Psychological and cumulative cardiovascular effects of repeated angry rumination and visuospatial suppression

Andrew B. McClelland, Kenneth V. Jones, M. Elizabeth Douglas Gregg

Research output: Contribution to journalArticlepeer-review

12 Citations (Scopus)

Abstract

Brooding rumination is associated with depressed mood, increased negative affect, prolonged anger and inhibited cardiovascular (CV) recovery. Distraction from rumination on a stressful interpersonal encounter is associated with faster CV recovery and decreased negative affect. Studies have suggested that a concurrent visuospatial (VS) task inhibits the maintenance of imagery associated with the perseveration of intrusive negative memories. 120 healthy participants were recruited for the study. As an analogue of repeated angry rumination, the authors explored the effects of repeated visual recall of a provocative confederate and the subsequent impact of two visuospatial (VS) distraction tasks on negative affect, blood pressure (BP) and heart rate (HR). Repeated recall of the provocation generated repeatedly elevated HR with a cumulative trend that may have CV disease risk implications for chronic ruminators. VS distraction did not aid recovery compared with the Control task.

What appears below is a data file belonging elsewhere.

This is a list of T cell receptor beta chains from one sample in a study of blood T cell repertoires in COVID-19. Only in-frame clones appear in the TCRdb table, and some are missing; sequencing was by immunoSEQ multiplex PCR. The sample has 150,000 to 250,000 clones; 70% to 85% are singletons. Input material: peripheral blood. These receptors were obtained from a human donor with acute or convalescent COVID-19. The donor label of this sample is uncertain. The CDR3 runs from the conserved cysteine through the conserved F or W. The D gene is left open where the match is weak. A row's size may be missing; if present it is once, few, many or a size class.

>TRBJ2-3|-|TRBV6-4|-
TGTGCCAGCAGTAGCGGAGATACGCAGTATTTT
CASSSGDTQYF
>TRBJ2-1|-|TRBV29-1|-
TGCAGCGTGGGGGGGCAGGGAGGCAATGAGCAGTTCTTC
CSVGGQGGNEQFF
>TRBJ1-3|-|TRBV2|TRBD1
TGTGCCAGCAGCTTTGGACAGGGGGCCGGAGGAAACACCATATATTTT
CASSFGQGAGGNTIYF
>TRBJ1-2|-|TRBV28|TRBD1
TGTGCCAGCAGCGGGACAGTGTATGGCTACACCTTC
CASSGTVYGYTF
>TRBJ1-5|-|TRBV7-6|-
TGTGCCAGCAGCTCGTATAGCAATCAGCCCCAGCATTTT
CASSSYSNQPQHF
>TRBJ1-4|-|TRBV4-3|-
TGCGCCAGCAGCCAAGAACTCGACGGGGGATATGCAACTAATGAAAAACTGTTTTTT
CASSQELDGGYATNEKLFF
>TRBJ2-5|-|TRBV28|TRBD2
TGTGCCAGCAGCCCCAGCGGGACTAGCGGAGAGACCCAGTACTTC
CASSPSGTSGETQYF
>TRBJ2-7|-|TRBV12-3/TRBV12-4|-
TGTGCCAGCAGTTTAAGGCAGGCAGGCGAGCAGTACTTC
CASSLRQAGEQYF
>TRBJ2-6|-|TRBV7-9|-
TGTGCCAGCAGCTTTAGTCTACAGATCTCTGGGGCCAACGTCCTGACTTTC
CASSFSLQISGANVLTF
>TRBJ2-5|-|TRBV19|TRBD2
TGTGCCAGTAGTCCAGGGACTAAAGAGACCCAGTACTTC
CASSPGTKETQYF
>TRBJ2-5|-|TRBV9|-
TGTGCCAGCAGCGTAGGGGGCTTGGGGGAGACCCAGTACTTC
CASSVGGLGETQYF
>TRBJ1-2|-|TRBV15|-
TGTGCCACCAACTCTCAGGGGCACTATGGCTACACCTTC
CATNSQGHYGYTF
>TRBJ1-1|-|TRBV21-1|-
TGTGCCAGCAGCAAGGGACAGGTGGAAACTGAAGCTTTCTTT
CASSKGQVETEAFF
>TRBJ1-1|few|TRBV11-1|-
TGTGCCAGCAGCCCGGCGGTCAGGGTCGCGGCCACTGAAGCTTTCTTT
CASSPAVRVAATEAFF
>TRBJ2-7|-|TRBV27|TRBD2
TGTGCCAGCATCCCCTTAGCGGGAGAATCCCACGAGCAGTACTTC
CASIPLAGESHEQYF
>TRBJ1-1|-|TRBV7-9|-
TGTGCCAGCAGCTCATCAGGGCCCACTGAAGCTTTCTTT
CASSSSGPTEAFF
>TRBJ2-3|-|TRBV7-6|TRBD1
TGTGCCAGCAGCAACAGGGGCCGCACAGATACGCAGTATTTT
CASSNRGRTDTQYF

Original languageEnglish
Pages (from-to)166-173
Number of pages8
JournalInternational Journal of Psychophysiology
Volume74
Issue number2
DOIs
Publication statusPublished - Nov 2009
Externally publishedYes

Keywords

  • Anger
  • Distraction
  • Heart rate
  • Recall
  • Rumination
  • Visuospatial suppression

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